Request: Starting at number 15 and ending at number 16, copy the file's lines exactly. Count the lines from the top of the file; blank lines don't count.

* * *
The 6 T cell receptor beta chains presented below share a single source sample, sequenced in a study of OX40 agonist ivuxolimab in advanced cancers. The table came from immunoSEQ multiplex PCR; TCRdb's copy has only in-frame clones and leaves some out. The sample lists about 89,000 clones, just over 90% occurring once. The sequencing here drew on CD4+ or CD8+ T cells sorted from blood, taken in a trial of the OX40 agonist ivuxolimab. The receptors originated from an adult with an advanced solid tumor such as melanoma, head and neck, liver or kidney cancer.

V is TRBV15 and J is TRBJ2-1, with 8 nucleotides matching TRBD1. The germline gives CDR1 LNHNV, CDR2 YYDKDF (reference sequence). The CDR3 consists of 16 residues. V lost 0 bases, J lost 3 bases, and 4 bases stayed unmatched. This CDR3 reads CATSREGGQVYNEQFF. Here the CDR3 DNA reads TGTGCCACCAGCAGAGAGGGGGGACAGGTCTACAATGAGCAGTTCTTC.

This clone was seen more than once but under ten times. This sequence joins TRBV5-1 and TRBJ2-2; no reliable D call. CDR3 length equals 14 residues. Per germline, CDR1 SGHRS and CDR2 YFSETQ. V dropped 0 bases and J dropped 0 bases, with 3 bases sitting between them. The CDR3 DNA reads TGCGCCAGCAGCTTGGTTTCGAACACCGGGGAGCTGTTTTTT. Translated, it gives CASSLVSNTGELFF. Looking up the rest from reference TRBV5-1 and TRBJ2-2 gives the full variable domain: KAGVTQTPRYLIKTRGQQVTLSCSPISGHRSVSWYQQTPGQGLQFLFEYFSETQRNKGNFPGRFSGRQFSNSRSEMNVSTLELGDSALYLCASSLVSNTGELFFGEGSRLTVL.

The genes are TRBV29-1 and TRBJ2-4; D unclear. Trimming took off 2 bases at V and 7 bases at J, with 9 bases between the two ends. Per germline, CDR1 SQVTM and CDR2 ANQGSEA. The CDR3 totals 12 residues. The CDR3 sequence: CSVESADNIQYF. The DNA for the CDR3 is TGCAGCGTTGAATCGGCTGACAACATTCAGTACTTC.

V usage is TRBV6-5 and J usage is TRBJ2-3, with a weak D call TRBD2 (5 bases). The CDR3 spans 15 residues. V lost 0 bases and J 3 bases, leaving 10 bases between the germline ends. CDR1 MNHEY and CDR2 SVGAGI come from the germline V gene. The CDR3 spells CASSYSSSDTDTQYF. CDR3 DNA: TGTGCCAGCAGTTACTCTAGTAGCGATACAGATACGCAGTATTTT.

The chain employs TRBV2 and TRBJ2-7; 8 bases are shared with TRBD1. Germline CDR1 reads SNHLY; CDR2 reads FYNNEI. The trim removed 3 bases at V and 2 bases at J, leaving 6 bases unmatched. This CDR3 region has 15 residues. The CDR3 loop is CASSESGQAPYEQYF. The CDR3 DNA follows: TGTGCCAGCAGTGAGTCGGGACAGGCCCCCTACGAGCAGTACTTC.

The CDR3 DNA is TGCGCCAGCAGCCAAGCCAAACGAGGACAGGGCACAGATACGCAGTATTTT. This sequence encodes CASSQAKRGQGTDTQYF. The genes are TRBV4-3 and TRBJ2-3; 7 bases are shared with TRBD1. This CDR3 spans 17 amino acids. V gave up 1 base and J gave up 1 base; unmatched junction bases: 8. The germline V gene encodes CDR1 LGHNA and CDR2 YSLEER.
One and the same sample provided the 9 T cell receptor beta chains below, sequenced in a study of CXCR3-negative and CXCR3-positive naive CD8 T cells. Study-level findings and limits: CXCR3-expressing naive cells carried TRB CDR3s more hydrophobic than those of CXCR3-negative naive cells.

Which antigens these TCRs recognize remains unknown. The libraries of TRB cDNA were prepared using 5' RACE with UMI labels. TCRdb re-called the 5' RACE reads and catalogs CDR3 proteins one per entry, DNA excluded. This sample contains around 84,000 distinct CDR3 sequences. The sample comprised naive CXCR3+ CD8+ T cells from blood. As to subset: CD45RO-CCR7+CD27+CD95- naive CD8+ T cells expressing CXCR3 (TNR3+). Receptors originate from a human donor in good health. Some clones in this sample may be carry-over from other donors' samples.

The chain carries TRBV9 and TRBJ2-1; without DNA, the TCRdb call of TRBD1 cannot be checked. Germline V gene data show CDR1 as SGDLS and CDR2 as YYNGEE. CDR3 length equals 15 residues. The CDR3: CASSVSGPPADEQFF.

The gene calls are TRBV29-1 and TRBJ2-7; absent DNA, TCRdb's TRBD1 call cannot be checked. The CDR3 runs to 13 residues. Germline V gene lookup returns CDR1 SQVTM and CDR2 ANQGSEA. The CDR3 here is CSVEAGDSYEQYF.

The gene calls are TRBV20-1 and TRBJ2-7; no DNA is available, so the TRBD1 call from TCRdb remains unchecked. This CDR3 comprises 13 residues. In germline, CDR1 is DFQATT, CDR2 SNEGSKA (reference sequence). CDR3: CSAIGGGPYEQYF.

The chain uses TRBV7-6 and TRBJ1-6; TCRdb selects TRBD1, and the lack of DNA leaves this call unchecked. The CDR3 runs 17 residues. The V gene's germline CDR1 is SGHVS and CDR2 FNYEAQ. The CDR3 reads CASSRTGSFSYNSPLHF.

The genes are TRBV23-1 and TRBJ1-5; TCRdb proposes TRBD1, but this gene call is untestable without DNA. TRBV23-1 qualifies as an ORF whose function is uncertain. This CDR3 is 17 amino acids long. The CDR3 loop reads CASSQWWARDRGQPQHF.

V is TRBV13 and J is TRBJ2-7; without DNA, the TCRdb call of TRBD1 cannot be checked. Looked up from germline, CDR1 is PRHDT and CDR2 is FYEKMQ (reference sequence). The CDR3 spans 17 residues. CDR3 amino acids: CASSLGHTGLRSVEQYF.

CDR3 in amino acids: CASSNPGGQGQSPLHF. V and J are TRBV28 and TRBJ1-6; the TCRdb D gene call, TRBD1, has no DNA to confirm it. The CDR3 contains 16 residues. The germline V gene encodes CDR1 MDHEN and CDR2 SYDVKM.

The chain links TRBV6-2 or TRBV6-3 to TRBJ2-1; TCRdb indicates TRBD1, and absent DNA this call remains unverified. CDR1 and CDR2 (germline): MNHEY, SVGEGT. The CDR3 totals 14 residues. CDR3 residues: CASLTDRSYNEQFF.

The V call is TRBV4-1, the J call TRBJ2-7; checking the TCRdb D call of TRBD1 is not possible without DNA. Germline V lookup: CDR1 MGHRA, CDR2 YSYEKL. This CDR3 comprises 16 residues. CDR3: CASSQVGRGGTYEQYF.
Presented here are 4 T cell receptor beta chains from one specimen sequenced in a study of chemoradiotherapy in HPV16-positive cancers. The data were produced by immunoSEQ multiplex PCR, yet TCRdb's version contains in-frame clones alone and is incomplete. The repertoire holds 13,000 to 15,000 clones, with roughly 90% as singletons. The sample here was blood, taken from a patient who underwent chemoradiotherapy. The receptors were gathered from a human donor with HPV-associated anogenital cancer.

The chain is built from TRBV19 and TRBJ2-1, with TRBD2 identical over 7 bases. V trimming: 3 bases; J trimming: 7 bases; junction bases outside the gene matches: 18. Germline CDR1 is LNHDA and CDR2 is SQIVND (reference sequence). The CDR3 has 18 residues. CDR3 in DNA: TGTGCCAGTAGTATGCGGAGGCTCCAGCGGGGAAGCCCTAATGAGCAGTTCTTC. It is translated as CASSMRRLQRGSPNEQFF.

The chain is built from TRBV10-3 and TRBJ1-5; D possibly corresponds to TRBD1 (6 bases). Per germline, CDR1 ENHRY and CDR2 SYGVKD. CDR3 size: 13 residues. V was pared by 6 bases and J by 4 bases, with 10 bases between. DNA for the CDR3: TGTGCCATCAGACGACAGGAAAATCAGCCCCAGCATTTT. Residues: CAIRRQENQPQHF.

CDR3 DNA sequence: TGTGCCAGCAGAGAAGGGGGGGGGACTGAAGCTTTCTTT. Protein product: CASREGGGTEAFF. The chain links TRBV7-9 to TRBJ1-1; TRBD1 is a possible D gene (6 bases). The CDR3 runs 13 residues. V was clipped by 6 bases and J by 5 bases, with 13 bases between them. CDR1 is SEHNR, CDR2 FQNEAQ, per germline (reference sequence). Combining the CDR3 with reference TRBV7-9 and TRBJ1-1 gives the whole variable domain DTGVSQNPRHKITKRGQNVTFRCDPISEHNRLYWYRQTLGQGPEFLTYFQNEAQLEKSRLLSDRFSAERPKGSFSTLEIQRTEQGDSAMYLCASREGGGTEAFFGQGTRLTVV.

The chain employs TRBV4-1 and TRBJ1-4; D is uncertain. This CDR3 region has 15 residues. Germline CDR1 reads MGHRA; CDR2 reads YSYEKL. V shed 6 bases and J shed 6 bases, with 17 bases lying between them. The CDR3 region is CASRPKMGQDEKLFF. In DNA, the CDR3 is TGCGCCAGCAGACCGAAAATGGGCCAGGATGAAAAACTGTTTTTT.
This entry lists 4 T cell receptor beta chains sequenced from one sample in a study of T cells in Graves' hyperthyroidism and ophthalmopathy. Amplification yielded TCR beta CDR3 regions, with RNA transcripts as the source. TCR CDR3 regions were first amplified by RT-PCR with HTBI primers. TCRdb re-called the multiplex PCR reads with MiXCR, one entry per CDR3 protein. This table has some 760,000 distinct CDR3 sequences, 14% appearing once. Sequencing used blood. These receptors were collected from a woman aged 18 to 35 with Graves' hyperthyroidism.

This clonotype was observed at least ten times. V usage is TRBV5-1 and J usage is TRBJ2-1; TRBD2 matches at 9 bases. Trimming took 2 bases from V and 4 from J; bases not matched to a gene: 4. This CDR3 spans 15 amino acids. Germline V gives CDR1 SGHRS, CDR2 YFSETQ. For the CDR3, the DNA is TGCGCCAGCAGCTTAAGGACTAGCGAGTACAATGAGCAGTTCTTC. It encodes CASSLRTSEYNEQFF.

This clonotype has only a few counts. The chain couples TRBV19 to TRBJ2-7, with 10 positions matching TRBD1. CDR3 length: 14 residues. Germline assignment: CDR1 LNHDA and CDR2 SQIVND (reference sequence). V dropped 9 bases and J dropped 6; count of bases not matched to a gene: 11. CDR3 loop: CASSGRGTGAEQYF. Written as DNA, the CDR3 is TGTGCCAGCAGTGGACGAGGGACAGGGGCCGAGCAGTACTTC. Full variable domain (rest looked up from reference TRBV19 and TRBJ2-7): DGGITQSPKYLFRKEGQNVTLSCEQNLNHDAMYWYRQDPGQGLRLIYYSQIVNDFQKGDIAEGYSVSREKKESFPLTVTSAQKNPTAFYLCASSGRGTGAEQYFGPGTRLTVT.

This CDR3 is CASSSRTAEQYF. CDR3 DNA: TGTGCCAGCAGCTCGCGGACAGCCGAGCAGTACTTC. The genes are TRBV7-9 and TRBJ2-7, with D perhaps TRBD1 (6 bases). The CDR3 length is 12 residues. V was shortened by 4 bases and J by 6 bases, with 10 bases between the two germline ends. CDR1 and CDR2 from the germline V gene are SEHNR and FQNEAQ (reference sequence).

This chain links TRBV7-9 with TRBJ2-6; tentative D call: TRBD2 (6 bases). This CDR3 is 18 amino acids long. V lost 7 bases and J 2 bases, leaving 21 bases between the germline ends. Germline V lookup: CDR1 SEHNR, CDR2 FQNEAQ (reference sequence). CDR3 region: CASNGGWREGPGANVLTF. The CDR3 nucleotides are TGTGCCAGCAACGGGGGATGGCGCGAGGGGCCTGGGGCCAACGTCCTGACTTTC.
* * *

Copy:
V is TRBV13 and J is TRBJ2-7; without DNA, the TCRdb call of TRBD1 cannot be checked. Looked up from germline, CDR1 is PRHDT and CDR2 is FYEKMQ (reference sequence). The CDR3 spans 17 residues. CDR3 amino acids: CASSLGHTGLRSVEQYF.

CDR3 in amino acids: CASSNPGGQGQSPLHF. V and J are TRBV28 and TRBJ1-6; the TCRdb D gene call, TRBD1, has no DNA to confirm it. The CDR3 contains 16 residues. The germline V gene encodes CDR1 MDHEN and CDR2 SYDVKM.